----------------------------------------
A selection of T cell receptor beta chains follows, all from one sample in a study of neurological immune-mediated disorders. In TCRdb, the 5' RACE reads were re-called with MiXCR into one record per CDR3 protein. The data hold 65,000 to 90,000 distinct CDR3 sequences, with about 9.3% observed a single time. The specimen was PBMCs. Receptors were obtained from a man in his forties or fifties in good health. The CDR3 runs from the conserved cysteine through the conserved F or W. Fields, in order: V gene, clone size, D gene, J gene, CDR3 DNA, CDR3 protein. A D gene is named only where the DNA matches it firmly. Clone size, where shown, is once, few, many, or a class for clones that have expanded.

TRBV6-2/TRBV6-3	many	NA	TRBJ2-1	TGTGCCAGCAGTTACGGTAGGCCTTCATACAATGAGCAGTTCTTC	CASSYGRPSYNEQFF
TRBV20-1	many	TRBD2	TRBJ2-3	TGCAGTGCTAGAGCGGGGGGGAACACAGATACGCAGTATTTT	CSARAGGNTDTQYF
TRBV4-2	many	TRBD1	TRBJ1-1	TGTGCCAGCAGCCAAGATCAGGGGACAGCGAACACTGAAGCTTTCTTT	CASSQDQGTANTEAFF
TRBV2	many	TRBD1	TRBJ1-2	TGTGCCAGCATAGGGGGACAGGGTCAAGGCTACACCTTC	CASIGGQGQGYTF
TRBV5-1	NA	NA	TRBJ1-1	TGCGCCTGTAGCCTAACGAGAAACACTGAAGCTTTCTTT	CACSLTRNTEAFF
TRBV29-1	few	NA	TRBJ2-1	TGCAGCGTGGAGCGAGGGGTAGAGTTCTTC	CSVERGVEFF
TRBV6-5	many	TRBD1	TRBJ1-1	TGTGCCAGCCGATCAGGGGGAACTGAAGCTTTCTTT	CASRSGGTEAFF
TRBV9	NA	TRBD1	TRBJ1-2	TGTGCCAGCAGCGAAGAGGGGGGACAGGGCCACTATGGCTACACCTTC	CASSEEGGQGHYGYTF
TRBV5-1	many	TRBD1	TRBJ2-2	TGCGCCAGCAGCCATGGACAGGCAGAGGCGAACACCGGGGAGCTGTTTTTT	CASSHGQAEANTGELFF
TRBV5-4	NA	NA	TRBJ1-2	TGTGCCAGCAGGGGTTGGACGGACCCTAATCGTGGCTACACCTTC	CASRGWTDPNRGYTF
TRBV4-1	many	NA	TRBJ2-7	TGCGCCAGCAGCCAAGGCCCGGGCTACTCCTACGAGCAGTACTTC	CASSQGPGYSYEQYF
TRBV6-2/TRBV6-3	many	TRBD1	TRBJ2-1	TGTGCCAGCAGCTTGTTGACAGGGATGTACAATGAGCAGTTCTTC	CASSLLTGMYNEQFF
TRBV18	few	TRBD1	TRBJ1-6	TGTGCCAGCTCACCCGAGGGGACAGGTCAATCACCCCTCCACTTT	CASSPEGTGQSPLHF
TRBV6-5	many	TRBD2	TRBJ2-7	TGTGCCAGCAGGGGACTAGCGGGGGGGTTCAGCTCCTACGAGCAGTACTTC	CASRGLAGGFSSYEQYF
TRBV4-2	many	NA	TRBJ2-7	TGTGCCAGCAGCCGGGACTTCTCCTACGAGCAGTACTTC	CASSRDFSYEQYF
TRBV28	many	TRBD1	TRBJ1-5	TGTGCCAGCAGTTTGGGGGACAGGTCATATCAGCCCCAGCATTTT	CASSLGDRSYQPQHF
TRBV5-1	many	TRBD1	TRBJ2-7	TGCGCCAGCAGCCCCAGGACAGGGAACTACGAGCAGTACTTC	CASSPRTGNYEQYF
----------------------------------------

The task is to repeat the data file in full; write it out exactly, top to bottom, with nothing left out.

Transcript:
A selection of T cell receptor beta chains follows, all from one sample in a study of neurological immune-mediated disorders. In TCRdb, the 5' RACE reads were re-called with MiXCR into one record per CDR3 protein. The data hold 65,000 to 90,000 distinct CDR3 sequences, with about 9.3% observed a single time. The specimen was PBMCs. Receptors were obtained from a man in his forties or fifties in good health. The CDR3 runs from the conserved cysteine through the conserved F or W. Fields, in order: V gene, clone size, D gene, J gene, CDR3 DNA, CDR3 protein. A D gene is named only where the DNA matches it firmly. Clone size, where shown, is once, few, many, or a class for clones that have expanded.

TRBV6-2/TRBV6-3	many	NA	TRBJ2-1	TGTGCCAGCAGTTACGGTAGGCCTTCATACAATGAGCAGTTCTTC	CASSYGRPSYNEQFF
TRBV20-1	many	TRBD2	TRBJ2-3	TGCAGTGCTAGAGCGGGGGGGAACACAGATACGCAGTATTTT	CSARAGGNTDTQYF
TRBV4-2	many	TRBD1	TRBJ1-1	TGTGCCAGCAGCCAAGATCAGGGGACAGCGAACACTGAAGCTTTCTTT	CASSQDQGTANTEAFF
TRBV2	many	TRBD1	TRBJ1-2	TGTGCCAGCATAGGGGGACAGGGTCAAGGCTACACCTTC	CASIGGQGQGYTF
TRBV5-1	NA	NA	TRBJ1-1	TGCGCCTGTAGCCTAACGAGAAACACTGAAGCTTTCTTT	CACSLTRNTEAFF
TRBV29-1	few	NA	TRBJ2-1	TGCAGCGTGGAGCGAGGGGTAGAGTTCTTC	CSVERGVEFF
TRBV6-5	many	TRBD1	TRBJ1-1	TGTGCCAGCCGATCAGGGGGAACTGAAGCTTTCTTT	CASRSGGTEAFF
TRBV9	NA	TRBD1	TRBJ1-2	TGTGCCAGCAGCGAAGAGGGGGGACAGGGCCACTATGGCTACACCTTC	CASSEEGGQGHYGYTF
TRBV5-1	many	TRBD1	TRBJ2-2	TGCGCCAGCAGCCATGGACAGGCAGAGGCGAACACCGGGGAGCTGTTTTTT	CASSHGQAEANTGELFF
TRBV5-4	NA	NA	TRBJ1-2	TGTGCCAGCAGGGGTTGGACGGACCCTAATCGTGGCTACACCTTC	CASRGWTDPNRGYTF
TRBV4-1	many	NA	TRBJ2-7	TGCGCCAGCAGCCAAGGCCCGGGCTACTCCTACGAGCAGTACTTC	CASSQGPGYSYEQYF
TRBV6-2/TRBV6-3	many	TRBD1	TRBJ2-1	TGTGCCAGCAGCTTGTTGACAGGGATGTACAATGAGCAGTTCTTC	CASSLLTGMYNEQFF
TRBV18	few	TRBD1	TRBJ1-6	TGTGCCAGCTCACCCGAGGGGACAGGTCAATCACCCCTCCACTTT	CASSPEGTGQSPLHF
TRBV6-5	many	TRBD2	TRBJ2-7	TGTGCCAGCAGGGGACTAGCGGGGGGGTTCAGCTCCTACGAGCAGTACTTC	CASRGLAGGFSSYEQYF
TRBV4-2	many	NA	TRBJ2-7	TGTGCCAGCAGCCGGGACTTCTCCTACGAGCAGTACTTC	CASSRDFSYEQYF
TRBV28	many	TRBD1	TRBJ1-5	TGTGCCAGCAGTTTGGGGGACAGGTCATATCAGCCCCAGCATTTT	CASSLGDRSYQPQHF
TRBV5-1	many	TRBD1	TRBJ2-7	TGCGCCAGCAGCCCCAGGACAGGGAACTACGAGCAGTACTTC	CASSPRTGNYEQYF